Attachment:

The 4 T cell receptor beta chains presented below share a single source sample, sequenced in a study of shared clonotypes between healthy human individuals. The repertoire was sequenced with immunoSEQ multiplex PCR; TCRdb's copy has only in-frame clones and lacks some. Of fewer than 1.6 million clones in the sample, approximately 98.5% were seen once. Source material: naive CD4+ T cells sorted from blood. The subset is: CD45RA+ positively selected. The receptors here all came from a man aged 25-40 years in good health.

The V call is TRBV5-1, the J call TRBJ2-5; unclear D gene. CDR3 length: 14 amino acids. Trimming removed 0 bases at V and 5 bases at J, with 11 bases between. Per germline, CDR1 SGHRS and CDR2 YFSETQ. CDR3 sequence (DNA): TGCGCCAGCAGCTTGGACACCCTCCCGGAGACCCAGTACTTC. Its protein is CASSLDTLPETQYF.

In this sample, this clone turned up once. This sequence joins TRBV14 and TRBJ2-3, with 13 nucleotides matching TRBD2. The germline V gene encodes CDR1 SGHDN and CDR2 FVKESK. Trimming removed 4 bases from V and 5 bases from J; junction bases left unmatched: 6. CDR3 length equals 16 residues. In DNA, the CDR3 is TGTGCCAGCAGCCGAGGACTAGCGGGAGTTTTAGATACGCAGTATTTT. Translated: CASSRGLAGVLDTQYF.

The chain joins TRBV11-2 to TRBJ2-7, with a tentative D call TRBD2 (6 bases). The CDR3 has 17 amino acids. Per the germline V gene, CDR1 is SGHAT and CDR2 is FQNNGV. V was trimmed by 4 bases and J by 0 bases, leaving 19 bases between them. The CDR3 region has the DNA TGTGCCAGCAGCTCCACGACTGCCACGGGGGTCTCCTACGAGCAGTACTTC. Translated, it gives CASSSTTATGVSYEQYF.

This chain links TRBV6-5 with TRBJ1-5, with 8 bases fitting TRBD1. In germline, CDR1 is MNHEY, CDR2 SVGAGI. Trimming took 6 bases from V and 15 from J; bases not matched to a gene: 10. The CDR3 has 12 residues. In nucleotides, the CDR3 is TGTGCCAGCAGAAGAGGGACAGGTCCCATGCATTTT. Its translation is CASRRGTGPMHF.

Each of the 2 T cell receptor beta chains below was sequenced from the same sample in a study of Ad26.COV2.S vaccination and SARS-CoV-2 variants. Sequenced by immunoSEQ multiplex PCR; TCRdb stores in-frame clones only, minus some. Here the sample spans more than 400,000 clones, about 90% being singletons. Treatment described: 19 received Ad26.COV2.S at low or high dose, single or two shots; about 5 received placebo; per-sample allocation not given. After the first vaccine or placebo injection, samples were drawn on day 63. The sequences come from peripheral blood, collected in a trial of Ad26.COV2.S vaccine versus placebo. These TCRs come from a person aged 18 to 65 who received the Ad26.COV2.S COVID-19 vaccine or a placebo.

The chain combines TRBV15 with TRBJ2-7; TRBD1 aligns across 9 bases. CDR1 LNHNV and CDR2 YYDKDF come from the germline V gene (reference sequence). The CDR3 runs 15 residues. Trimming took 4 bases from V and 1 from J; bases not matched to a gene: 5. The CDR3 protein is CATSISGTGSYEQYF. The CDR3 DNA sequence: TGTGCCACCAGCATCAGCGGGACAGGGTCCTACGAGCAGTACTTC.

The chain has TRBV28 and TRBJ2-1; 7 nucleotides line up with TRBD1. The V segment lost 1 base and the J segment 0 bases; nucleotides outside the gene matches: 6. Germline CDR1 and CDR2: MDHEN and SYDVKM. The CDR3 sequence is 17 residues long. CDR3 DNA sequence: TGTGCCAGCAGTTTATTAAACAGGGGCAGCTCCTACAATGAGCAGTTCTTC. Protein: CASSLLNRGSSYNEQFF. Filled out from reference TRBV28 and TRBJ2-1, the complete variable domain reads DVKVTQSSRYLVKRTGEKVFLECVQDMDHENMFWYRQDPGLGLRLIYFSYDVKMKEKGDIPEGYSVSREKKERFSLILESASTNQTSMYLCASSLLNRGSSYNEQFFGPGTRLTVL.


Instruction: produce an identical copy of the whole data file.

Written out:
The 4 T cell receptor beta chains presented below share a single source sample, sequenced in a study of shared clonotypes between healthy human individuals. The repertoire was sequenced with immunoSEQ multiplex PCR; TCRdb's copy has only in-frame clones and lacks some. Of fewer than 1.6 million clones in the sample, approximately 98.5% were seen once. Source material: naive CD4+ T cells sorted from blood. The subset is: CD45RA+ positively selected. The receptors here all came from a man aged 25-40 years in good health.

The V call is TRBV5-1, the J call TRBJ2-5; unclear D gene. CDR3 length: 14 amino acids. Trimming removed 0 bases at V and 5 bases at J, with 11 bases between. Per germline, CDR1 SGHRS and CDR2 YFSETQ. CDR3 sequence (DNA): TGCGCCAGCAGCTTGGACACCCTCCCGGAGACCCAGTACTTC. Its protein is CASSLDTLPETQYF.

In this sample, this clone turned up once. This sequence joins TRBV14 and TRBJ2-3, with 13 nucleotides matching TRBD2. The germline V gene encodes CDR1 SGHDN and CDR2 FVKESK. Trimming removed 4 bases from V and 5 bases from J; junction bases left unmatched: 6. CDR3 length equals 16 residues. In DNA, the CDR3 is TGTGCCAGCAGCCGAGGACTAGCGGGAGTTTTAGATACGCAGTATTTT. Translated: CASSRGLAGVLDTQYF.

The chain joins TRBV11-2 to TRBJ2-7, with a tentative D call TRBD2 (6 bases). The CDR3 has 17 amino acids. Per the germline V gene, CDR1 is SGHAT and CDR2 is FQNNGV. V was trimmed by 4 bases and J by 0 bases, leaving 19 bases between them. The CDR3 region has the DNA TGTGCCAGCAGCTCCACGACTGCCACGGGGGTCTCCTACGAGCAGTACTTC. Translated, it gives CASSSTTATGVSYEQYF.

This chain links TRBV6-5 with TRBJ1-5, with 8 bases fitting TRBD1. In germline, CDR1 is MNHEY, CDR2 SVGAGI. Trimming took 6 bases from V and 15 from J; bases not matched to a gene: 10. The CDR3 has 12 residues. In nucleotides, the CDR3 is TGTGCCAGCAGAAGAGGGACAGGTCCCATGCATTTT. Its translation is CASRRGTGPMHF.

Each of the 2 T cell receptor beta chains below was sequenced from the same sample in a study of Ad26.COV2.S vaccination and SARS-CoV-2 variants. Sequenced by immunoSEQ multiplex PCR; TCRdb stores in-frame clones only, minus some. Here the sample spans more than 400,000 clones, about 90% being singletons. Treatment described: 19 received Ad26.COV2.S at low or high dose, single or two shots; about 5 received placebo; per-sample allocation not given. After the first vaccine or placebo injection, samples were drawn on day 63. The sequences come from peripheral blood, collected in a trial of Ad26.COV2.S vaccine versus placebo. These TCRs come from a person aged 18 to 65 who received the Ad26.COV2.S COVID-19 vaccine or a placebo.

The chain combines TRBV15 with TRBJ2-7; TRBD1 aligns across 9 bases. CDR1 LNHNV and CDR2 YYDKDF come from the germline V gene (reference sequence). The CDR3 runs 15 residues. Trimming took 4 bases from V and 1 from J; bases not matched to a gene: 5. The CDR3 protein is CATSISGTGSYEQYF. The CDR3 DNA sequence: TGTGCCACCAGCATCAGCGGGACAGGGTCCTACGAGCAGTACTTC.

The chain has TRBV28 and TRBJ2-1; 7 nucleotides line up with TRBD1. The V segment lost 1 base and the J segment 0 bases; nucleotides outside the gene matches: 6. Germline CDR1 and CDR2: MDHEN and SYDVKM. The CDR3 sequence is 17 residues long. CDR3 DNA sequence: TGTGCCAGCAGTTTATTAAACAGGGGCAGCTCCTACAATGAGCAGTTCTTC. Protein: CASSLLNRGSSYNEQFF. Filled out from reference TRBV28 and TRBJ2-1, the complete variable domain reads DVKVTQSSRYLVKRTGEKVFLECVQDMDHENMFWYRQDPGLGLRLIYFSYDVKMKEKGDIPEGYSVSREKKERFSLILESASTNQTSMYLCASSLLNRGSSYNEQFFGPGTRLTVL.